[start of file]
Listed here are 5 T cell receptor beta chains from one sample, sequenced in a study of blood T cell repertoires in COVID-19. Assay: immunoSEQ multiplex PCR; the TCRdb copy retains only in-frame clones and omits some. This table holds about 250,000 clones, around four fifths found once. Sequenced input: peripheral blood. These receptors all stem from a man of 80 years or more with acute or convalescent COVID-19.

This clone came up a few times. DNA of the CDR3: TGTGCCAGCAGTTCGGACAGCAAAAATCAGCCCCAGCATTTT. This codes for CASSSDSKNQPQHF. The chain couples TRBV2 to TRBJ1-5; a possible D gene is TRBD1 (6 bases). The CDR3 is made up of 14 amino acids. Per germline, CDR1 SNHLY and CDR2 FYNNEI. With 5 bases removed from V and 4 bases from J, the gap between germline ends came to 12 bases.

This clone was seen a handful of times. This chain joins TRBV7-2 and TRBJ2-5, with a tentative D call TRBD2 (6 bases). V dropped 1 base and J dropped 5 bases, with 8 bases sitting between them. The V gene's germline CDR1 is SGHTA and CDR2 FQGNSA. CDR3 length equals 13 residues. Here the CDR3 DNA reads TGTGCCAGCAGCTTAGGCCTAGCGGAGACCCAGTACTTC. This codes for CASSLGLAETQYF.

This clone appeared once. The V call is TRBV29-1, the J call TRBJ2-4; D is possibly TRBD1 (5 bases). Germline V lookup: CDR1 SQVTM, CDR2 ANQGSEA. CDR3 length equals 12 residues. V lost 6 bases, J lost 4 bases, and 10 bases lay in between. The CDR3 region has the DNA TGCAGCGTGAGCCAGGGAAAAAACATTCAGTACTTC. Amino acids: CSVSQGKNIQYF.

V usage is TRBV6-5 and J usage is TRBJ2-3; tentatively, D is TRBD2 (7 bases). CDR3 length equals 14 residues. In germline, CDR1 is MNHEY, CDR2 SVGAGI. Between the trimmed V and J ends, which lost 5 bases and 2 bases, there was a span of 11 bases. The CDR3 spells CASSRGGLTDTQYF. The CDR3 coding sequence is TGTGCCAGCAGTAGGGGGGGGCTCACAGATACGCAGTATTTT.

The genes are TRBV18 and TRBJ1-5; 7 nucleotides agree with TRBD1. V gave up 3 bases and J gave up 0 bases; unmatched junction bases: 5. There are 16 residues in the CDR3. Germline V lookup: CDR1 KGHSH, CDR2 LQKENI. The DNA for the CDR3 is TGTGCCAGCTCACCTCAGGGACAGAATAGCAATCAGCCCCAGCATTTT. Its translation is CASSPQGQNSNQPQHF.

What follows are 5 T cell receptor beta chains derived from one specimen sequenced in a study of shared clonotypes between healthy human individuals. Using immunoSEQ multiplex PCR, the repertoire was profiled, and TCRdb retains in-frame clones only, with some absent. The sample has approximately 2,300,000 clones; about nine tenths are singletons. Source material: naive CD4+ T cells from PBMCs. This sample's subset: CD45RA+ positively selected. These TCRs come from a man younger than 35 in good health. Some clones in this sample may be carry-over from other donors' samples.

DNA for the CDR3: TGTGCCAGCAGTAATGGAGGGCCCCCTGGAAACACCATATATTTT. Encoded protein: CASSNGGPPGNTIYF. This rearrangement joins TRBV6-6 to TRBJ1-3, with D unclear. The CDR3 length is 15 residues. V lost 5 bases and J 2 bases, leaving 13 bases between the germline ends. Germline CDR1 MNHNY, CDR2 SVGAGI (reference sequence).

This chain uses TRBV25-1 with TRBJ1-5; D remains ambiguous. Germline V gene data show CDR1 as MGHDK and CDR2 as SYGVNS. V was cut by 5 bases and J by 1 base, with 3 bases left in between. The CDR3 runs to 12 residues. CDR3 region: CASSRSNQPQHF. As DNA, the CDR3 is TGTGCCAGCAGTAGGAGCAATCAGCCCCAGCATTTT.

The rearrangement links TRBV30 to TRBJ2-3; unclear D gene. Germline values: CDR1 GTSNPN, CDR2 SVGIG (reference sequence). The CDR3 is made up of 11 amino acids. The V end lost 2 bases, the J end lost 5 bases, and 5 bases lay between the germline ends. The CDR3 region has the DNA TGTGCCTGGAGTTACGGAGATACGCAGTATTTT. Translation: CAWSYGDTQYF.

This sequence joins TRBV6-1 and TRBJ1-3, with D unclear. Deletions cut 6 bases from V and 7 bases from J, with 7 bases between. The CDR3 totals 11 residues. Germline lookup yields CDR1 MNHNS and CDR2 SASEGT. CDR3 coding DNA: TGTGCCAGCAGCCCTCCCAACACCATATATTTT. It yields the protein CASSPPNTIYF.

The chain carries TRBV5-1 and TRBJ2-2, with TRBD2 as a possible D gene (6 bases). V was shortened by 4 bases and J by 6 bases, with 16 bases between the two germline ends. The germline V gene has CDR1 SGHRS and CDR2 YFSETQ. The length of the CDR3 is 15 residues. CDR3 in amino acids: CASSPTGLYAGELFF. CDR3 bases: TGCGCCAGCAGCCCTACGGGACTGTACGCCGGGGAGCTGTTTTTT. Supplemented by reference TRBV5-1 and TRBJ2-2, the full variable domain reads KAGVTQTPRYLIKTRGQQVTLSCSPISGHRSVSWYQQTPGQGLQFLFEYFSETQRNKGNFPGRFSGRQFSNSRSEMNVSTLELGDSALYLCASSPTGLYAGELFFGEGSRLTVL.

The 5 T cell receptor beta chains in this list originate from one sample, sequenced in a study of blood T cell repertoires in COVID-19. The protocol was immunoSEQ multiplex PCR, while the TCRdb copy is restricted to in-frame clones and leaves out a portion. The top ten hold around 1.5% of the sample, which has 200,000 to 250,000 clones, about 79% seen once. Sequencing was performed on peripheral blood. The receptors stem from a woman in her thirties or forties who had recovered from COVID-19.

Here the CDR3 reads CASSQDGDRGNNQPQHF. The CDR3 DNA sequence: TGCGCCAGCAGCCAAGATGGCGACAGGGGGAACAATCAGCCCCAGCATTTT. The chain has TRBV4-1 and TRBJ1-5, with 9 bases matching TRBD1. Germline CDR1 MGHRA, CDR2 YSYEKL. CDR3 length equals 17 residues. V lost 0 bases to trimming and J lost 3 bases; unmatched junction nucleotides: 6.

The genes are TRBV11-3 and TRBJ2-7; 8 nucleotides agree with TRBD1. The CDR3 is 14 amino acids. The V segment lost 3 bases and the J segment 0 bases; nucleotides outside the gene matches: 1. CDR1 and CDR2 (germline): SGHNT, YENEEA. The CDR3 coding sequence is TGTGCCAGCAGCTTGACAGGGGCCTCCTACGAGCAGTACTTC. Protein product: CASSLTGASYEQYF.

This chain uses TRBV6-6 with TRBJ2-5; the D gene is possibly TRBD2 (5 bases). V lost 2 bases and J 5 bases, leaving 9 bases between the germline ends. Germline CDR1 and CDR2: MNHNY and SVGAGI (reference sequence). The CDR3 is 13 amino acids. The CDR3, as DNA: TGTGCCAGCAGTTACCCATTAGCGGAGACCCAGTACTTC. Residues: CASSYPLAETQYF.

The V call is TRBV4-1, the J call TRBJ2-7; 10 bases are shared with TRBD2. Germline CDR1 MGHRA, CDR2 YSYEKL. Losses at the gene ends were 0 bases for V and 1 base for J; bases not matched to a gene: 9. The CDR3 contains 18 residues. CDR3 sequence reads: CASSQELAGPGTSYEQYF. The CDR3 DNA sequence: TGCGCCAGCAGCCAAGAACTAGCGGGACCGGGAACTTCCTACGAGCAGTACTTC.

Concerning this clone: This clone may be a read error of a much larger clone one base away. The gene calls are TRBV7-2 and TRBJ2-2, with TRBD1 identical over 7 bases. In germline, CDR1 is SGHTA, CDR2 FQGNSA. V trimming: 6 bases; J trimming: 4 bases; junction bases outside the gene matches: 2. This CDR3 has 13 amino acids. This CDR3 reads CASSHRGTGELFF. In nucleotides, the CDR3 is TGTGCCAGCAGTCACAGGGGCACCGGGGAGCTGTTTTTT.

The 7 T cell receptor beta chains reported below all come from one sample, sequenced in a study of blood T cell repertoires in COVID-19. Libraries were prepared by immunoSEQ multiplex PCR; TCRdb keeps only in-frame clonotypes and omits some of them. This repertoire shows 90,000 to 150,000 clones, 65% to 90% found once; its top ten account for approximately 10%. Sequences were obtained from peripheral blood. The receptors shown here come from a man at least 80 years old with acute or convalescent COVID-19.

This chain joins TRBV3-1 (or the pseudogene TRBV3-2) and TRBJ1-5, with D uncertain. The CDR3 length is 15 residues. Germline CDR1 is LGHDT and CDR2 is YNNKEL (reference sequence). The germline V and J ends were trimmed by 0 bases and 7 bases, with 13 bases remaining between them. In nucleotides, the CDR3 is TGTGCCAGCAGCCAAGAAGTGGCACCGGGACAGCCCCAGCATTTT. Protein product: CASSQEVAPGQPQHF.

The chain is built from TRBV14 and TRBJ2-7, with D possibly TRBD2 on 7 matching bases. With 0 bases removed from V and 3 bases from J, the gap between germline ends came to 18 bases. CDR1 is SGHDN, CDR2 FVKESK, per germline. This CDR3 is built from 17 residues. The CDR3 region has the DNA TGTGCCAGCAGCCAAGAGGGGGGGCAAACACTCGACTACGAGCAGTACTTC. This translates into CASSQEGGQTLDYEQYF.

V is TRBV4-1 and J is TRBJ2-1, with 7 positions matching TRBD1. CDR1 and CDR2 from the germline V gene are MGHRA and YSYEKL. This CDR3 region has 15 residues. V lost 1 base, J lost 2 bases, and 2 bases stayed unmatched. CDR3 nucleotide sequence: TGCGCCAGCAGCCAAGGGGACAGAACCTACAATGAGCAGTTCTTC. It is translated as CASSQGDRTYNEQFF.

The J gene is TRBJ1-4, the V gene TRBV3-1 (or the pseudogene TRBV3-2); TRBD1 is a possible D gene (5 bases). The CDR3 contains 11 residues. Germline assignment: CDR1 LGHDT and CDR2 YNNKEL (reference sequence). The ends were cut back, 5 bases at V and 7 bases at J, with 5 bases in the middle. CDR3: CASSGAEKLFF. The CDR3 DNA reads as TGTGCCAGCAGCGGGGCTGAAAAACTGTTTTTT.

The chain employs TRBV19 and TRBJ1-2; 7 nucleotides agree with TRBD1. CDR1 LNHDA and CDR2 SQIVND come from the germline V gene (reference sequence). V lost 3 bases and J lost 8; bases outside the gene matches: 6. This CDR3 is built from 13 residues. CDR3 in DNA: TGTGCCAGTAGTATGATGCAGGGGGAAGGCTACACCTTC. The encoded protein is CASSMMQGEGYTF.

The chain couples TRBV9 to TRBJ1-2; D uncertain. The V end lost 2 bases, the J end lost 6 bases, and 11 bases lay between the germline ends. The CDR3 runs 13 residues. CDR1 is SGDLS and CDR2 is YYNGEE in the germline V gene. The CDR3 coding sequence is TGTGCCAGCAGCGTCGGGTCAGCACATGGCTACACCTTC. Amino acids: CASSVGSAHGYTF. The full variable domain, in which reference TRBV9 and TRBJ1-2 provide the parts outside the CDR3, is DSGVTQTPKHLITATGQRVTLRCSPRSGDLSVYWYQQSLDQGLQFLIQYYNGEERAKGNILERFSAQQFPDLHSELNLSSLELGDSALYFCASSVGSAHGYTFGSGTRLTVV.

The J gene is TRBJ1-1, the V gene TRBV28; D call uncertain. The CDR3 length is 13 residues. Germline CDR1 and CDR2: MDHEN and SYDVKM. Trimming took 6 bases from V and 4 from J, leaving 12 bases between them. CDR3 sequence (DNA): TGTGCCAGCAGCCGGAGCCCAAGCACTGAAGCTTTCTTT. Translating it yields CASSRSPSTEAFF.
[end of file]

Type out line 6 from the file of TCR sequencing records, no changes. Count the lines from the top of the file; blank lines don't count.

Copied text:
The genes are TRBV18 and TRBJ1-5; 7 nucleotides agree with TRBD1. V gave up 3 bases and J gave up 0 bases; unmatched junction bases: 5. There are 16 residues in the CDR3. Germline V lookup: CDR1 KGHSH, CDR2 LQKENI. The DNA for the CDR3 is TGTGCCAGCTCACCTCAGGGACAGAATAGCAATCAGCCCCAGCATTTT. Its translation is CASSPQGQNSNQPQHF.